Although I can’t attest to EcoTeer myself, I have a few friends who are currently volunteering in Africa, having found the opportunity through this service. If you’ve tried it or have experience, please let us know in the comments!
The Hospitality Club
Similar to couchsurfing, The Hospitality Club is a hospitality exchange site that connects travelers with homes to stay in while they’re abroad. It’s a great way to experience a slice of local life, and for the hosts to show off their home town and connect with travelers. I’ve used The Hospitality Club for a few exchanges in Australia and some valuable information in Asia.
Online Storage and Work
A fellow travel blogger lost all the photos on his site when the server crashed. After that point (and many days of hard work to reestablish the links), he stopped relying on his server and started hosting his photos online. This has the added benefits of being a backup for photos, taking up less space on the server (to allow web pages to load quickly), and is even a great platform to sell photos if you so choose to. Here’s an excellent breakdown of the various photo hosting services, what they offer, and how much they cost.
I chose Zenfolio because it gives me the best bang for my membership buck, and has a reliable fast server for uploading photos. If you’re interested in checking it out, you can set up a free trial account.
And if you choose to go with a subscription program, use the following referral code to get $5 off!
Word Press is fantastic for setting up and managing a travel blog (or any blog for that matter). You can create a marginally flexible site for free directly on the Word Press platform, or you can host your own domain using Word Press as your platform for uploading posts and managing the site. (I recommend getting your own domain if you eventually want to monetize it) It’s highly customizable with many simple plug-ins and lots of information available on building and monetizing your blog.
Host Gator is one of the major providers of domain names and hosting services. I use them for both my domain and hosting, and I’ve been quite pleased. Server problems have been minimal, and tech support is very knowledgeable and patient when there are glitches (even if the glitch is on my computer and not the server).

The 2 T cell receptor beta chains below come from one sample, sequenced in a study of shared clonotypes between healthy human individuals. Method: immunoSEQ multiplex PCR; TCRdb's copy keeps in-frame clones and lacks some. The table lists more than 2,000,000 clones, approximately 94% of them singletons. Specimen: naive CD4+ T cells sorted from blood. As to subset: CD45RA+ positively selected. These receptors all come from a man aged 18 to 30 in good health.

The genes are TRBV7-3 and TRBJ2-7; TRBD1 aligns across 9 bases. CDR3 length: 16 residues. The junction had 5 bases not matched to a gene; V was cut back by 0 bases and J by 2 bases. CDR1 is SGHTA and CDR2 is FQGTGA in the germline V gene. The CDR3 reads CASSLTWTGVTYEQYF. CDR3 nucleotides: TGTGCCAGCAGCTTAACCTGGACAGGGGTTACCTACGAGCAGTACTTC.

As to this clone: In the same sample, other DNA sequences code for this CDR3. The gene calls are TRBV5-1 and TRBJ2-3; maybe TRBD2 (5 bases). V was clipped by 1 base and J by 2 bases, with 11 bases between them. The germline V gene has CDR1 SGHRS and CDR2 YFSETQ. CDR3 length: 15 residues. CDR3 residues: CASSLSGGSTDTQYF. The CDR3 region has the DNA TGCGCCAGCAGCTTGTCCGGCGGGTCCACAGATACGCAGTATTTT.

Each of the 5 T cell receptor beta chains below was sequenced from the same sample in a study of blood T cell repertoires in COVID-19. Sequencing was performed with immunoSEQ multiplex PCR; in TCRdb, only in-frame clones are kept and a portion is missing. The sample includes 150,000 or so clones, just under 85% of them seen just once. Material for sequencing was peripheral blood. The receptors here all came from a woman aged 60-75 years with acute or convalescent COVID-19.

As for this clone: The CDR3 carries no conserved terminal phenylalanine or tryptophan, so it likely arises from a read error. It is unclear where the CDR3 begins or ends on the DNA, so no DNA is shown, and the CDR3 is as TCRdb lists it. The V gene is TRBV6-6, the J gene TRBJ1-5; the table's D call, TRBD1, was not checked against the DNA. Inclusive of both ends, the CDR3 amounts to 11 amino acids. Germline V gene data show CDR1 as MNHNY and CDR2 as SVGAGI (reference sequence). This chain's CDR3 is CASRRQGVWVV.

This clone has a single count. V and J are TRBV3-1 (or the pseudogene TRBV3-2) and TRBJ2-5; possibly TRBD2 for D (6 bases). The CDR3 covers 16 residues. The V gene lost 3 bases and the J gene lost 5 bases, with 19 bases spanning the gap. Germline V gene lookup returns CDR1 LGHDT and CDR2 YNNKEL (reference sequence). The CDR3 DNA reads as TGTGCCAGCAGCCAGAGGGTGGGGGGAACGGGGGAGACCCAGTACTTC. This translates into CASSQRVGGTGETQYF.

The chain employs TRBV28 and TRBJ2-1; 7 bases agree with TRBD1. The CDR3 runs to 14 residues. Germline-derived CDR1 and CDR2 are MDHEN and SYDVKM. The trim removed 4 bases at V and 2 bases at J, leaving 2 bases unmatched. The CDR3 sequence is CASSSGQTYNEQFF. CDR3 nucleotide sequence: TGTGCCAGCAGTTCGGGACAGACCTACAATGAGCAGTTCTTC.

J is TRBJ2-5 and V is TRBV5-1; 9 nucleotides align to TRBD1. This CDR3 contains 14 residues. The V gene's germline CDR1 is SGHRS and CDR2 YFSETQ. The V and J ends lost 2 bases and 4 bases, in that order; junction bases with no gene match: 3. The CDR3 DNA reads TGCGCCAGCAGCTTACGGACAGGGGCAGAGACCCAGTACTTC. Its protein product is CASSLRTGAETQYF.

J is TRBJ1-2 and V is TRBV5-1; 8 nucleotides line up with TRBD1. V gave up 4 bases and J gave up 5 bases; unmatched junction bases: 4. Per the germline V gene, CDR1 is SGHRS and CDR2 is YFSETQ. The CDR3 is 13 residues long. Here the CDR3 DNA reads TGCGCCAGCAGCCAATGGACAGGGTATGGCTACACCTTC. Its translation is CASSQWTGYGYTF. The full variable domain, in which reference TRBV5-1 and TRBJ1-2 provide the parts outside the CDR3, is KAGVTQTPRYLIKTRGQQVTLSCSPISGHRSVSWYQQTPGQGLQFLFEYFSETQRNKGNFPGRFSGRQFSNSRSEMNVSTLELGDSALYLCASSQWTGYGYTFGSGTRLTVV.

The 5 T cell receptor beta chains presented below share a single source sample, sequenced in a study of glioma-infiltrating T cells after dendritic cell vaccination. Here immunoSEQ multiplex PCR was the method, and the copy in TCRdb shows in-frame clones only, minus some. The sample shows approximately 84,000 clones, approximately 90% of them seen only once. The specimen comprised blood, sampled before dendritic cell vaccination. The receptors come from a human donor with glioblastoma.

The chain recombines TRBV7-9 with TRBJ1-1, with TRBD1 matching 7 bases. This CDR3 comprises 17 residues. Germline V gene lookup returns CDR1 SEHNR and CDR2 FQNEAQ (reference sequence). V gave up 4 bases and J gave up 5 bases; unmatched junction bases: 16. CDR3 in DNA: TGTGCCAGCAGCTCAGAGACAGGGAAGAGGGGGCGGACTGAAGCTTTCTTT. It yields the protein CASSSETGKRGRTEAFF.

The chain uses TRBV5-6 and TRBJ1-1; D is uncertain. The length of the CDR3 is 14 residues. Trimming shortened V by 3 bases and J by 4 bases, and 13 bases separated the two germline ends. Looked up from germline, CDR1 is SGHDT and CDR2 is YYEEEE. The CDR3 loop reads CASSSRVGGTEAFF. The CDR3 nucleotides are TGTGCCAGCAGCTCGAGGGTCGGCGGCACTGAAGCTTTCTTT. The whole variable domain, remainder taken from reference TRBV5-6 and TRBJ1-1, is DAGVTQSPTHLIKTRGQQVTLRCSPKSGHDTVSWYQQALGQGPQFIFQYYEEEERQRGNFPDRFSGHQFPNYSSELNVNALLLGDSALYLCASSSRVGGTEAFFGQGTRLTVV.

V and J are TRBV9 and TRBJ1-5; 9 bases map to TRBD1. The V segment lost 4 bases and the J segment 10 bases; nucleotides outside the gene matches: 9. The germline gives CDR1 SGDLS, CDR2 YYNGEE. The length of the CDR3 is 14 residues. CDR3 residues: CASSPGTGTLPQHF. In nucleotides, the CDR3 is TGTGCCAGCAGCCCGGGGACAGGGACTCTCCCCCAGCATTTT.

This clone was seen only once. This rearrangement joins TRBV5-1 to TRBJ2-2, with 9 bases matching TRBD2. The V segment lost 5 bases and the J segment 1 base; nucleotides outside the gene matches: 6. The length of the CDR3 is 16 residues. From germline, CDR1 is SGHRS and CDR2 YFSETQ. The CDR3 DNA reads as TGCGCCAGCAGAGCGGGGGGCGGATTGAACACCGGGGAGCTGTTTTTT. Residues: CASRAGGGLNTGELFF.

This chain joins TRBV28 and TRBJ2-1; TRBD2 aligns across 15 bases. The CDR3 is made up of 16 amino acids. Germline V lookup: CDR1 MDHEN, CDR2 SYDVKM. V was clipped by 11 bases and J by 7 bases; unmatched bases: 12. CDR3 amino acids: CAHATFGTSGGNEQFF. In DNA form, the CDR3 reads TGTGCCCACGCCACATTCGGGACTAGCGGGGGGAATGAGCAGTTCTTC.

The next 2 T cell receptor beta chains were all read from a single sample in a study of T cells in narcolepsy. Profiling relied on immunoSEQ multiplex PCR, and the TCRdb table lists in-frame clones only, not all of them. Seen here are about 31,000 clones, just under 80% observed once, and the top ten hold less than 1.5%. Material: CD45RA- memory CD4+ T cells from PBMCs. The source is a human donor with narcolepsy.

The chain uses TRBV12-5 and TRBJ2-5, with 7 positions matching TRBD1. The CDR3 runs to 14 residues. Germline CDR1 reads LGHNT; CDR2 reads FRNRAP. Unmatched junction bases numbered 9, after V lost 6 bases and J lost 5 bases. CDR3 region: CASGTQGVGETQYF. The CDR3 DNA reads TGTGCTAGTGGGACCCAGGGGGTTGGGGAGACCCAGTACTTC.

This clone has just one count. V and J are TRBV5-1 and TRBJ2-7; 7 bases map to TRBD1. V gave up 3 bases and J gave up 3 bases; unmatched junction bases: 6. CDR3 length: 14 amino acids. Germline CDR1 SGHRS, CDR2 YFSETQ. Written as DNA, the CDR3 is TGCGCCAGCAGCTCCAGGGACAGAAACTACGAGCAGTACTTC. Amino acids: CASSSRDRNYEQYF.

If you’re ready to go for a hosting package, you can get $10 off the package price by using the following coupon code:
Paypal is an essential tool for location independent entrepreneurs to get paid or receive donations. For increased security, I use their two-factor authentication security button, to reduce the chances that my account can be compromised by adding an additional level of security on log-in. Here’s some more information about protecting your laptop computer and other sensitive information abroad, including password storage options.
XE is one of the most user-friendly currency converters I have found. And because I can juggle up to 10 different currencies in the course of one year (all of which requires reconciling at tax time), this tool is invaluable to me when I manage the books each month.
Budget Your Trip
Budget Your Trip is a free tool that is an excellent way to budget for and keep track of your travel expenses. You can analyze the data many different ways to learn where you’re spending your travel dollars and how far they can go in various countries.
Miscellaneous Travel Tools
Since my humble beginnings in the world of frequent flyer miles, I have amassed numerous frequent flyer membership numbers and programs that are getting onerous to manage. Although there are many critics of Points.com, it is a free service that allows me to see most of my frequent flyer mile balances in one place. Periodic deals also come available for transferring miles from one program to another or the like.
iTravelFree (for iPhone/iTouch/iPad)
I’ve just downloaded iTravelFree so the jury is still out, but it appears to be a great way to access maps and other wiki-travel information both online and offline, which is fabulous for iTouch users like me who have trouble finding free wifi spots.
What travel applications and websites do you use to make your travels go smoothly?
Editor’s Note: There are some affiliate links in this post. I only included them for services I use and endorse, and it doesn’t increase your own cost to use the links.